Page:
Tuesday, August 24th-
& Women's Qualifying, Day One
Last year was the first time in
10 years I was unable to be at the U.S. Open for three weeks. It's pretty
amazing to realize that this is the 11th year I am doing this column, a
yearly staple which has been read by millions.
I have watched players grow up, from playing their first match in the junior qualifying, to retiring after a professional career. I've also watched successes like the Bryan Brothers -- now officially the greatest doubles team of all time with a current record of 64 tournament
titles -- and John Isner go off to college and then come back to America's Grand Slam event. Of course, everyone wants to know who the next tennis stars will be and where some of the current ones came from, so follow me for the next few weeks as I watch past, present and future college and junior standouts at the U.S. Open.
I got to play catch up with lots of players today, but I'll save more reminiscing and get right to the tennis -- what there was of it. I had heard that it was a very dry, extremely hot summer in New York. I have yet to see any of that. The temperature had trouble climbing to 70 today and a (mostly light) rain brought delays and cancelled matches. The weather had no effect on Ryan Harrison (above). The 18 year old Texan was the first of the matches off the court, entering the rain delay with a 5-0
dismissing Jonathan Dasnieres De Veigy of France, 6-1,6-4, soon after.
Greg Ouelette (left), a 2008 graduate of the University of Florida, was up against the power forehand of Ricardo Hocevar of Brazil. He held his own in the first set, before falling in a breaker, but came back to take the second 6-3. In the third, Hocevar turned it up a notch and took it away at 6-1. It was a better day for two more former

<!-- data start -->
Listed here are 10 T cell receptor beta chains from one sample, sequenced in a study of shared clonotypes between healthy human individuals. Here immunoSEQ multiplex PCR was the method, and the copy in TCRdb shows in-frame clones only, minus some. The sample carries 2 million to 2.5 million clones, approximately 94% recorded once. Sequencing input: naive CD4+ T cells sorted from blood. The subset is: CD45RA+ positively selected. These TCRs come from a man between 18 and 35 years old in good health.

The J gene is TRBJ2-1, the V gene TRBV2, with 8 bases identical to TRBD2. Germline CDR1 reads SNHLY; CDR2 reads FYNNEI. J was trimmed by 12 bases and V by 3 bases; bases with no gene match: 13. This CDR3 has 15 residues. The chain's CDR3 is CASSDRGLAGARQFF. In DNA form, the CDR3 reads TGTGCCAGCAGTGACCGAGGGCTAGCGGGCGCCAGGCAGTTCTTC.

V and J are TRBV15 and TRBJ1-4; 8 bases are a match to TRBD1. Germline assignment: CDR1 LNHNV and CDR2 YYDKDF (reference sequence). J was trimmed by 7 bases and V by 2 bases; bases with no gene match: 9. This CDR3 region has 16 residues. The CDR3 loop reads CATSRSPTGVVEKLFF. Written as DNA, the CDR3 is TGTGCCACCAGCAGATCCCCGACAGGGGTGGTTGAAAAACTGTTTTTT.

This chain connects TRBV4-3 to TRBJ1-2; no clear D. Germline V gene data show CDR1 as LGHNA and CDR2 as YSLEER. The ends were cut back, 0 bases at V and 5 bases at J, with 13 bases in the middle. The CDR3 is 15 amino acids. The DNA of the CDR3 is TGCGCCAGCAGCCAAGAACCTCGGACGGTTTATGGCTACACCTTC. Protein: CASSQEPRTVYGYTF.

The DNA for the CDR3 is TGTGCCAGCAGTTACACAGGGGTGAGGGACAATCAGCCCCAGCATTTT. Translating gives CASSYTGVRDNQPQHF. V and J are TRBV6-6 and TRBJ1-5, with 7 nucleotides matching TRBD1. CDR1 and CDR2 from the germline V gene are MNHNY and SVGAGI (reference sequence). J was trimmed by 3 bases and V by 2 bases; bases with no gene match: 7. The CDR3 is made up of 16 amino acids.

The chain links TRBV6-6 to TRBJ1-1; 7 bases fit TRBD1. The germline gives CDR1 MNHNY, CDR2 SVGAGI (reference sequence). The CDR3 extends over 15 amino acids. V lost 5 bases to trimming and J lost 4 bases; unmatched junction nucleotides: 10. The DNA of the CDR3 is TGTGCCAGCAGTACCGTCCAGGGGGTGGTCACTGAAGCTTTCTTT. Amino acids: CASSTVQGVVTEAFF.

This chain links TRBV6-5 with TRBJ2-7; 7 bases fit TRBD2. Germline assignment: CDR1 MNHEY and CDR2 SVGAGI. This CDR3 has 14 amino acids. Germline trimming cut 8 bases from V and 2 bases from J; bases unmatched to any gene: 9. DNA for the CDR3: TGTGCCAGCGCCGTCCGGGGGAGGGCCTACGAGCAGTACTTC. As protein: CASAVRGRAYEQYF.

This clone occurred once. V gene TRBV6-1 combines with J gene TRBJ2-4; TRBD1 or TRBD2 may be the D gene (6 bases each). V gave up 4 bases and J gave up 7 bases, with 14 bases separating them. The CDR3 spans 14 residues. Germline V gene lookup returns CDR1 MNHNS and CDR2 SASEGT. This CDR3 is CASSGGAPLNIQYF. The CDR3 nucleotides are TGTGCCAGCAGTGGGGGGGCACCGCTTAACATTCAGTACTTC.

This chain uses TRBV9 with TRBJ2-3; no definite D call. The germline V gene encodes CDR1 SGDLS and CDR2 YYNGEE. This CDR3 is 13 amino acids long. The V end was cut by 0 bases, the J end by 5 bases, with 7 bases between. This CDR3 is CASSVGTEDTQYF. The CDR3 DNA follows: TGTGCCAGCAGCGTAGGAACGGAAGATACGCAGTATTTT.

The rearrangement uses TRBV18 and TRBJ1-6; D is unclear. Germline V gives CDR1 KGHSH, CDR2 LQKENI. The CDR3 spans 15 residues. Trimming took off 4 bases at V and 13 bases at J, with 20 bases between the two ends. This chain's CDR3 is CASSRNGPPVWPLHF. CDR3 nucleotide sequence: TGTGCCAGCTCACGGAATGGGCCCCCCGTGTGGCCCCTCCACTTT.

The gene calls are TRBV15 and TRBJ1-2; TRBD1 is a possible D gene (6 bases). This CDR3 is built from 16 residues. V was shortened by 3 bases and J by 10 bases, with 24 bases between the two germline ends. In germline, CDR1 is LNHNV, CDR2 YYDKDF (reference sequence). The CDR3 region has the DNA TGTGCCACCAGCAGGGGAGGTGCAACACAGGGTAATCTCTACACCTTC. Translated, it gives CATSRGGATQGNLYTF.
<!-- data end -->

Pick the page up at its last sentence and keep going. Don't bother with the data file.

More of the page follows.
players as Bobby Reynolds, who played for Vanderbilt, pulled out a tiebreaker and then took the match with confidence over Australia's
Chris Guccione. Also looking good out there was Robert Kendrick. The 30 year old did stints at the both Washington and Pepperdine.
Sloane Stephens, who turned professional this past March, was looking like a pro on Monday as she beat Anals Laurendon, 6-4,6-1. Bob Van Overbeek (below), this year's Kalamazoo finalist, will not have to wait to start at the University of Florida. Nerves appeared to get the best of him as he fell to Croatia's Nikola Mektic, 6-4,6-0.
Ohio State BuckeyeChase Buchanan looked like he was about to finish off a tough match filled with tension (even off the court, as Federico del Bonis' coach and one of Chase's teammates were battling in the stands). Look for a full report at the conclusion of that match on Big Ten Tennis.
There's lots more college and junior players to look at on Wednesday and the weather is looking a bit better, though still on the cool side for this time of year.